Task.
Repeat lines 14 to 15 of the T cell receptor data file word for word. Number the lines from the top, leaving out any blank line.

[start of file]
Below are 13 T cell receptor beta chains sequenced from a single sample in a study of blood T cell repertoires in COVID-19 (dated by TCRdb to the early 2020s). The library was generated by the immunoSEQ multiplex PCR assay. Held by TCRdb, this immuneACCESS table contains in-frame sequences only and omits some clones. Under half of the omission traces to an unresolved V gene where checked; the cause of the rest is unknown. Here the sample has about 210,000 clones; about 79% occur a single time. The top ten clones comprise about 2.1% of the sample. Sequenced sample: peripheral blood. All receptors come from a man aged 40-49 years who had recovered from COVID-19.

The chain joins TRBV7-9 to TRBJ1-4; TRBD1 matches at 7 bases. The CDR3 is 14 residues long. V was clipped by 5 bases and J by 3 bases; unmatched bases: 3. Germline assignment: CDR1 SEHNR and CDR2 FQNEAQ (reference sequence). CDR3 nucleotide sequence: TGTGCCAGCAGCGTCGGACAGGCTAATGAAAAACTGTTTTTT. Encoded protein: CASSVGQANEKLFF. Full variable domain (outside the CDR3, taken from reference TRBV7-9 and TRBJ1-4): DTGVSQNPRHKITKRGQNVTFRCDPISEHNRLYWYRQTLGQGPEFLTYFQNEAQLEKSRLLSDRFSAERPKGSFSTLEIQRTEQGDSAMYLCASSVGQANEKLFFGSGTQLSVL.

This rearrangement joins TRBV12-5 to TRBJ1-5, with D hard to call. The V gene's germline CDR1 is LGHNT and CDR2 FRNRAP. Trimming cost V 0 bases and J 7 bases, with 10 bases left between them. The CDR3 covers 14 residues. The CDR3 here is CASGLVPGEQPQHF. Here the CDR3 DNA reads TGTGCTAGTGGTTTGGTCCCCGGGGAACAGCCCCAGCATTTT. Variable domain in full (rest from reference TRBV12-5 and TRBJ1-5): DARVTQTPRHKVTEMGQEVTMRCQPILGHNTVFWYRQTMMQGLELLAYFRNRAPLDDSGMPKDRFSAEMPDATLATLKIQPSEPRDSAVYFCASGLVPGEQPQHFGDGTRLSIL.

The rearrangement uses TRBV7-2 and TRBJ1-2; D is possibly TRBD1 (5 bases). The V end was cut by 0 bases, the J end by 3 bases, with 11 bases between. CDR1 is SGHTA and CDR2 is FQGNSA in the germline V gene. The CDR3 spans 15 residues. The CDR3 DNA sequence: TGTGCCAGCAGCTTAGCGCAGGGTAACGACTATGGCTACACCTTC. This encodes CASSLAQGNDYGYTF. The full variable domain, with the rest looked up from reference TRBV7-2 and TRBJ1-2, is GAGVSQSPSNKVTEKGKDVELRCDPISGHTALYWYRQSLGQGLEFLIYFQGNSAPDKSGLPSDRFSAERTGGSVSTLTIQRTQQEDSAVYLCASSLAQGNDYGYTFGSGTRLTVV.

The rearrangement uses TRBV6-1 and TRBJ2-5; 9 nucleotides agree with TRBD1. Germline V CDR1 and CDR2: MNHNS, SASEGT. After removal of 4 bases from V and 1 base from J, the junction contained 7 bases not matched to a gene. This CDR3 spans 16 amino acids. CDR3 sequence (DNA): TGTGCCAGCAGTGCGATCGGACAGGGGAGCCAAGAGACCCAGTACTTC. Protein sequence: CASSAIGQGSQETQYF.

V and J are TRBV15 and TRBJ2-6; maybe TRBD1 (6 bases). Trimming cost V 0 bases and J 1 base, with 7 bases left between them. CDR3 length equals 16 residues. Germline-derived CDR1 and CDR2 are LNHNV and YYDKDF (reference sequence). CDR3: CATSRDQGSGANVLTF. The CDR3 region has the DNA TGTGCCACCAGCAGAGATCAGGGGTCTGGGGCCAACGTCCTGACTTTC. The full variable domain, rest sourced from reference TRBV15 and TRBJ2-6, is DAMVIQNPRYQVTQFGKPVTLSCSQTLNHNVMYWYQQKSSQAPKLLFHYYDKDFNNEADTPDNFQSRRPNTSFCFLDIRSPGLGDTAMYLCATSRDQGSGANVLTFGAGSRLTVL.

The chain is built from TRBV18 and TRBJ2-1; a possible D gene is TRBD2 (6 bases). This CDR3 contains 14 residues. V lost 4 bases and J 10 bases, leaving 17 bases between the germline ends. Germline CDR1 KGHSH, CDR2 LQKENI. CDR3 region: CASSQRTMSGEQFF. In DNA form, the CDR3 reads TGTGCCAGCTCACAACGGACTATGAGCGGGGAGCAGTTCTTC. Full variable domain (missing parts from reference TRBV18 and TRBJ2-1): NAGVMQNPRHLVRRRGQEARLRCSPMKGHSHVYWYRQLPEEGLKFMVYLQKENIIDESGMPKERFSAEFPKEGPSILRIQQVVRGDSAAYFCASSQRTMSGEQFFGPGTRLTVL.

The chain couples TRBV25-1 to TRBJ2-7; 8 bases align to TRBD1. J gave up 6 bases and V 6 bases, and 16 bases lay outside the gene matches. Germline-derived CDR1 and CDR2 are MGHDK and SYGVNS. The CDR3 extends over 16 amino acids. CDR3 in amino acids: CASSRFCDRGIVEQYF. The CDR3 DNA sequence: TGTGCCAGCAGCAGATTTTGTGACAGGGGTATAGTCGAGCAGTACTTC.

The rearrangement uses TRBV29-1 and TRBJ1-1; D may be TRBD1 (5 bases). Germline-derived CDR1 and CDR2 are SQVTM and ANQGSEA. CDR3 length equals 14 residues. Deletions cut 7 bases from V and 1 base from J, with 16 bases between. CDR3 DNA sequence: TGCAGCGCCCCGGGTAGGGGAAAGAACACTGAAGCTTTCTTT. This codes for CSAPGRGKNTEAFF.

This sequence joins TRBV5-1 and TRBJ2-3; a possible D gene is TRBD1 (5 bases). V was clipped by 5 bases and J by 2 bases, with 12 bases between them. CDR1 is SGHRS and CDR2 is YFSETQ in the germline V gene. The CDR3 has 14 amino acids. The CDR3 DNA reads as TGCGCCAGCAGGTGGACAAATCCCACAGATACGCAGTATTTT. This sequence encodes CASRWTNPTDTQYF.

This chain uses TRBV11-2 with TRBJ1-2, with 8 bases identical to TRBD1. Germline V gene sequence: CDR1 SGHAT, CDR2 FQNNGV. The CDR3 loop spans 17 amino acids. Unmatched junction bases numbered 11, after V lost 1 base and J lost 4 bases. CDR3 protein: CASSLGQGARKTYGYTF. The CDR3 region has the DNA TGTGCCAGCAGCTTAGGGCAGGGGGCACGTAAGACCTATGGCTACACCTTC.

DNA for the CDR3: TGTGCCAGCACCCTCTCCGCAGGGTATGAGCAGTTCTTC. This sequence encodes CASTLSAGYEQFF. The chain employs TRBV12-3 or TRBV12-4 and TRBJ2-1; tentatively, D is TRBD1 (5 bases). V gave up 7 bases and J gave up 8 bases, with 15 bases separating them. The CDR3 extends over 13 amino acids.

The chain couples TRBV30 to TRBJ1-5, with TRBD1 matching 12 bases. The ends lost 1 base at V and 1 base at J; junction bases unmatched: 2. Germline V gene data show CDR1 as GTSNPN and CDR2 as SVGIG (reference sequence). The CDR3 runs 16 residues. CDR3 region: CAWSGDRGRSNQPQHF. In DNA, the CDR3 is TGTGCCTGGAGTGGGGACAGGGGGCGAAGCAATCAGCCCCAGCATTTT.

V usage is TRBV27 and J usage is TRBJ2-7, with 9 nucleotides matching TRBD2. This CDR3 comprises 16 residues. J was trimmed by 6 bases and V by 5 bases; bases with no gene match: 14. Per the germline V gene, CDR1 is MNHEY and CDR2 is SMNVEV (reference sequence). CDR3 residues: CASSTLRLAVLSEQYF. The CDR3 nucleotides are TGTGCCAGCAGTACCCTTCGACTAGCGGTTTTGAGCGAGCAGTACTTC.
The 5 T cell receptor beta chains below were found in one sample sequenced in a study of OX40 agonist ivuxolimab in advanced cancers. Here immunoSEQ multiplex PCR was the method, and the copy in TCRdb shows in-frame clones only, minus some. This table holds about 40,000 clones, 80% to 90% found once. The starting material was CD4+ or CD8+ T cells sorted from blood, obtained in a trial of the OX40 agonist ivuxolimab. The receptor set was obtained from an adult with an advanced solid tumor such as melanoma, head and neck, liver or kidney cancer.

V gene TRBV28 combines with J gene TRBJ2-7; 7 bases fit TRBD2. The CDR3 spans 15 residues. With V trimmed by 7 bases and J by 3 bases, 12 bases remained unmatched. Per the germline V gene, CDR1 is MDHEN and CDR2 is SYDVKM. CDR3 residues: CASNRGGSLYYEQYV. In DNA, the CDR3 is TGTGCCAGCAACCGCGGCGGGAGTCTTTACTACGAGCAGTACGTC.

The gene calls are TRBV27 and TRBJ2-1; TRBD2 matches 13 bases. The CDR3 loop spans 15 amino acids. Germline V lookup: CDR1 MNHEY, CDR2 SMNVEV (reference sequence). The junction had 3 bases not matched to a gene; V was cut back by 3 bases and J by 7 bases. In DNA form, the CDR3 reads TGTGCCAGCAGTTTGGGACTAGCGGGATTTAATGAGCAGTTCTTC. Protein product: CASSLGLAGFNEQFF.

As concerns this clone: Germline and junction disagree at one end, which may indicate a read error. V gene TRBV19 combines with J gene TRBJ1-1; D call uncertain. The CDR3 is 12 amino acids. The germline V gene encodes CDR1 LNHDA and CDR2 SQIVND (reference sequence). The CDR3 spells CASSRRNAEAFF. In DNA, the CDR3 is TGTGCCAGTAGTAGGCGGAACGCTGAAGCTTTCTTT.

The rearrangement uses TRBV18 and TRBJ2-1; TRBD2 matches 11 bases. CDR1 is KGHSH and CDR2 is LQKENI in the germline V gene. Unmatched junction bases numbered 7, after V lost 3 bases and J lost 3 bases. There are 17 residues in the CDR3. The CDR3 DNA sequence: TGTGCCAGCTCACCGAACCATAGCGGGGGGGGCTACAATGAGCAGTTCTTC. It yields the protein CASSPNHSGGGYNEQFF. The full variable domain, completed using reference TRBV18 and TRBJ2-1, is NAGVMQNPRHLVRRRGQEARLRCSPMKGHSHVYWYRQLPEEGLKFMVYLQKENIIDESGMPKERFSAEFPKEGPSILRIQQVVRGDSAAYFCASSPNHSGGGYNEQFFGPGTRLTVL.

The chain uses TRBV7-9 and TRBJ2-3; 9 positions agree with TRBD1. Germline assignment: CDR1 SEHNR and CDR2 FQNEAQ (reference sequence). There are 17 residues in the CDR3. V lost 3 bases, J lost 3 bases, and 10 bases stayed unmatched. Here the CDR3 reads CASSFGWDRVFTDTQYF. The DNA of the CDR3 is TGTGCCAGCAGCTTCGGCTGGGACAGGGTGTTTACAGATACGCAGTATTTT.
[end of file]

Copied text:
V usage is TRBV27 and J usage is TRBJ2-7, with 9 nucleotides matching TRBD2. This CDR3 comprises 16 residues. J was trimmed by 6 bases and V by 5 bases; bases with no gene match: 14. Per the germline V gene, CDR1 is MNHEY and CDR2 is SMNVEV (reference sequence). CDR3 residues: CASSTLRLAVLSEQYF. The CDR3 nucleotides are TGTGCCAGCAGTACCCTTCGACTAGCGGTTTTGAGCGAGCAGTACTTC.
The 5 T cell receptor beta chains below were found in one sample sequenced in a study of OX40 agonist ivuxolimab in advanced cancers. Here immunoSEQ multiplex PCR was the method, and the copy in TCRdb shows in-frame clones only, minus some. This table holds about 40,000 clones, 80% to 90% found once. The starting material was CD4+ or CD8+ T cells sorted from blood, obtained in a trial of the OX40 agonist ivuxolimab. The receptor set was obtained from an adult with an advanced solid tumor such as melanoma, head and neck, liver or kidney cancer.